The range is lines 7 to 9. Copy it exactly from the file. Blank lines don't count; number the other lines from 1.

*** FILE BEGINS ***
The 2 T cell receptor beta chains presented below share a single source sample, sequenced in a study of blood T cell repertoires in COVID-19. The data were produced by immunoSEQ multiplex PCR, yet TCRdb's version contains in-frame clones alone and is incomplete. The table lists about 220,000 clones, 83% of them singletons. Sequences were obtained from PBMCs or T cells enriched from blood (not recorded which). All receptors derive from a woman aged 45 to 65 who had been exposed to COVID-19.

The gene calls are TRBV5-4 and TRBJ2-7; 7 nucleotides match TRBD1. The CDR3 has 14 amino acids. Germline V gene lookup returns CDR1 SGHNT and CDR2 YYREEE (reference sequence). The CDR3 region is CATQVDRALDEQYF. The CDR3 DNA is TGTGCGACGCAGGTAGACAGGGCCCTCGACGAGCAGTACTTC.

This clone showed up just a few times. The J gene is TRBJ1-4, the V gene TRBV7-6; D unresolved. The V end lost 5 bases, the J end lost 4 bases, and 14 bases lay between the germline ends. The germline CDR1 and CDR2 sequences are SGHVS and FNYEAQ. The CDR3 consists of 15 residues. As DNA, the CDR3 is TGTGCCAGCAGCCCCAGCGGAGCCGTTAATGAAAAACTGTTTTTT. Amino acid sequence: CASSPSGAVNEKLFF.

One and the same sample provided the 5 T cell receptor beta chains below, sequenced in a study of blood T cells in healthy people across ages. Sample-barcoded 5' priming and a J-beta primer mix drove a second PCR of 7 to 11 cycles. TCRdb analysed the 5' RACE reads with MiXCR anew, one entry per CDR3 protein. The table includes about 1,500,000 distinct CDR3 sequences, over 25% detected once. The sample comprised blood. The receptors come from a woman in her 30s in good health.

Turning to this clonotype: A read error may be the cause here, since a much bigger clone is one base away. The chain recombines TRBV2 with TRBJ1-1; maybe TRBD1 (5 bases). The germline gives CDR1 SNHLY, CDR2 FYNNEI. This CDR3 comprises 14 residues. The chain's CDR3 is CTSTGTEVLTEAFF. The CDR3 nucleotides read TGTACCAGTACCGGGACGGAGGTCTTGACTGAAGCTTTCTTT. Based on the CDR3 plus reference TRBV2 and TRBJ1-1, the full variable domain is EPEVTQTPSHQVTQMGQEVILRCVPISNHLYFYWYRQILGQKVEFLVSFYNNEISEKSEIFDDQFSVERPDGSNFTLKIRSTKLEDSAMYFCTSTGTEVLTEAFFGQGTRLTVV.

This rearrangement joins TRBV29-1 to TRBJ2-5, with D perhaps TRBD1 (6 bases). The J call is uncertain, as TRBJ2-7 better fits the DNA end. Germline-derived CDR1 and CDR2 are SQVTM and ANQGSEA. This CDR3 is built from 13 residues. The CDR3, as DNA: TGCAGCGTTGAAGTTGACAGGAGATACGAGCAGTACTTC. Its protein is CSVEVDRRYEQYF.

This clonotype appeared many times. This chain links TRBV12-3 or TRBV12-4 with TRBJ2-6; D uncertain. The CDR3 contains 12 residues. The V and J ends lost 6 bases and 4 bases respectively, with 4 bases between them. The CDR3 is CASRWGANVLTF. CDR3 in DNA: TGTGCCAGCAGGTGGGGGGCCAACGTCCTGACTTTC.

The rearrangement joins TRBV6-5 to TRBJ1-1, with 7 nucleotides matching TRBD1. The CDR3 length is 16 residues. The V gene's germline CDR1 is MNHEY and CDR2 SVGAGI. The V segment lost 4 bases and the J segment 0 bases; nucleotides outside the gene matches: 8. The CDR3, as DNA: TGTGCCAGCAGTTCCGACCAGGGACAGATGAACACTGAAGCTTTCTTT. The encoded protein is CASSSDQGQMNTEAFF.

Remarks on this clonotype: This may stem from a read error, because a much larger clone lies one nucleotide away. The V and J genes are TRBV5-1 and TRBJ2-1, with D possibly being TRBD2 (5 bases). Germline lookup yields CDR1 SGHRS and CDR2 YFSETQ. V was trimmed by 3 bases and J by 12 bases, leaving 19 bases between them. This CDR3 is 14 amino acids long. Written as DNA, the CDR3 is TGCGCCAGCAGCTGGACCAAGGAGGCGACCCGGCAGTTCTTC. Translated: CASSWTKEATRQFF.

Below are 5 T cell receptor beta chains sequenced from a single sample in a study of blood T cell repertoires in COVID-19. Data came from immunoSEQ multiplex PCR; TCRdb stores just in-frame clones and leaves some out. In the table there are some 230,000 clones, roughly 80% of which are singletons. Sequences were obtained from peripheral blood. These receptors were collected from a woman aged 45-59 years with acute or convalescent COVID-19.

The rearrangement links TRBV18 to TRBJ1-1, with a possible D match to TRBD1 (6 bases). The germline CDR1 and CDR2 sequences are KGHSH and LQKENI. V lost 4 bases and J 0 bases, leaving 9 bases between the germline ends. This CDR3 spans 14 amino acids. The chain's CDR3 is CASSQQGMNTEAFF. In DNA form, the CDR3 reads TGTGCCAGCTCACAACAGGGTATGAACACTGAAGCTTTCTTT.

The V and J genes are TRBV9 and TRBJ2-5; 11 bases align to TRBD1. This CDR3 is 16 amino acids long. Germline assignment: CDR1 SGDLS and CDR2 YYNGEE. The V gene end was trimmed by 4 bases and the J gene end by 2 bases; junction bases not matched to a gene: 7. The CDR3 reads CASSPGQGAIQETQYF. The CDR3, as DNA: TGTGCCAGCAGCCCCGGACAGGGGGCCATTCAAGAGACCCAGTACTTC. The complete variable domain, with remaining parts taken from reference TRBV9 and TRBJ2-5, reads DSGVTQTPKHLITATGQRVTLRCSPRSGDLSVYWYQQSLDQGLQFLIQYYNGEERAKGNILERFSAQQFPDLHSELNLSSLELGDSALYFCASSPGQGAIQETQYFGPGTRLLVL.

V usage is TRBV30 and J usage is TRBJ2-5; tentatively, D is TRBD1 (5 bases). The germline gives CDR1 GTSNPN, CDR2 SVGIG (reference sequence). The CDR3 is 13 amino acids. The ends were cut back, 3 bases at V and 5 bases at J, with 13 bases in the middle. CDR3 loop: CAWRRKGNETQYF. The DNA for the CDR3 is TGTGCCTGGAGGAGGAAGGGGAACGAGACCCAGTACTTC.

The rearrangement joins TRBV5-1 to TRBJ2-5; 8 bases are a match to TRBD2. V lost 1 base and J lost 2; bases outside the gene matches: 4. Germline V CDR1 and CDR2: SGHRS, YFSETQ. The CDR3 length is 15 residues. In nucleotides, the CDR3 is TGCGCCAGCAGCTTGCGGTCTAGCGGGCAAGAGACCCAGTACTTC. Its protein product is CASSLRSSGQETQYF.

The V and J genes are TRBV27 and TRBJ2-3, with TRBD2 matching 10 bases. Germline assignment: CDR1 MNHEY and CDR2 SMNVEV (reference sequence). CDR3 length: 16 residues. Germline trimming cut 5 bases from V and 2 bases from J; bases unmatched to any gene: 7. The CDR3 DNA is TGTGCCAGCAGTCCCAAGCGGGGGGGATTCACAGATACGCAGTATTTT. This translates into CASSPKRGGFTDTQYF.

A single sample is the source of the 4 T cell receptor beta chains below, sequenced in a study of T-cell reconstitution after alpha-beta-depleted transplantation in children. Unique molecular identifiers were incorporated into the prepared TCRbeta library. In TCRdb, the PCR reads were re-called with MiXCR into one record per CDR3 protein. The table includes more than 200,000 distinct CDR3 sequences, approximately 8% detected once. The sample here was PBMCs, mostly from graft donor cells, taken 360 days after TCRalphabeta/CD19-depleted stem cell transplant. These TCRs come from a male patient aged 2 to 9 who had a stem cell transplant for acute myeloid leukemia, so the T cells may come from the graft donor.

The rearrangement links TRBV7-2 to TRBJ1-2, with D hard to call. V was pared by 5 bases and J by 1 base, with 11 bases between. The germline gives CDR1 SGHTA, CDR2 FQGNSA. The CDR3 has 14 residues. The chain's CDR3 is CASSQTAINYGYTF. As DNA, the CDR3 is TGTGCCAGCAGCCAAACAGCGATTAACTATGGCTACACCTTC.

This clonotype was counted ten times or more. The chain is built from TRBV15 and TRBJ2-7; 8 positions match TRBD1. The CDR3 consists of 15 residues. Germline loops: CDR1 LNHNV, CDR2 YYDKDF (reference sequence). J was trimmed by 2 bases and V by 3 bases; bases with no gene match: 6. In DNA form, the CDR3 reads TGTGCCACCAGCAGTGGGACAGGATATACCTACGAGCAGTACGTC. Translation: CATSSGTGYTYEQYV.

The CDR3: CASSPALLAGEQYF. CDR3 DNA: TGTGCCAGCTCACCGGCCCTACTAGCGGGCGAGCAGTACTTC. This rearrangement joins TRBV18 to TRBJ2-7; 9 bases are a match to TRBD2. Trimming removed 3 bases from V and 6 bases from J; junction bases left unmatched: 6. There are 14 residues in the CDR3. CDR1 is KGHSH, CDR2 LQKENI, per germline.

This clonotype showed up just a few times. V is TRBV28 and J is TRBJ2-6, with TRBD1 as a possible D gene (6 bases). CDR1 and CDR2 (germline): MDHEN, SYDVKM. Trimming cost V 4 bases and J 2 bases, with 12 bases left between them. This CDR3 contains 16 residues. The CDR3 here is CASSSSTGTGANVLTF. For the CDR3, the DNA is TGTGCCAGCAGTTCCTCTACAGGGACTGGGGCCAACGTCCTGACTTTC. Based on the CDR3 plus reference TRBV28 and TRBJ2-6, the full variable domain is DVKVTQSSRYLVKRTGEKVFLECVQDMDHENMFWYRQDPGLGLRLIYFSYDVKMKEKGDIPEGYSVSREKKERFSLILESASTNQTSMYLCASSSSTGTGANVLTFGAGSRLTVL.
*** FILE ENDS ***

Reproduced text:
This clonotype appeared many times. This chain links TRBV12-3 or TRBV12-4 with TRBJ2-6; D uncertain. The CDR3 contains 12 residues. The V and J ends lost 6 bases and 4 bases respectively, with 4 bases between them. The CDR3 is CASRWGANVLTF. CDR3 in DNA: TGTGCCAGCAGGTGGGGGGCCAACGTCCTGACTTTC.

The rearrangement joins TRBV6-5 to TRBJ1-1, with 7 nucleotides matching TRBD1. The CDR3 length is 16 residues. The V gene's germline CDR1 is MNHEY and CDR2 SVGAGI. The V segment lost 4 bases and the J segment 0 bases; nucleotides outside the gene matches: 8. The CDR3, as DNA: TGTGCCAGCAGTTCCGACCAGGGACAGATGAACACTGAAGCTTTCTTT. The encoded protein is CASSSDQGQMNTEAFF.

Remarks on this clonotype: This may stem from a read error, because a much larger clone lies one nucleotide away. The V and J genes are TRBV5-1 and TRBJ2-1, with D possibly being TRBD2 (5 bases). Germline lookup yields CDR1 SGHRS and CDR2 YFSETQ. V was trimmed by 3 bases and J by 12 bases, leaving 19 bases between them. This CDR3 is 14 amino acids long. Written as DNA, the CDR3 is TGCGCCAGCAGCTGGACCAAGGAGGCGACCCGGCAGTTCTTC. Translated: CASSWTKEATRQFF.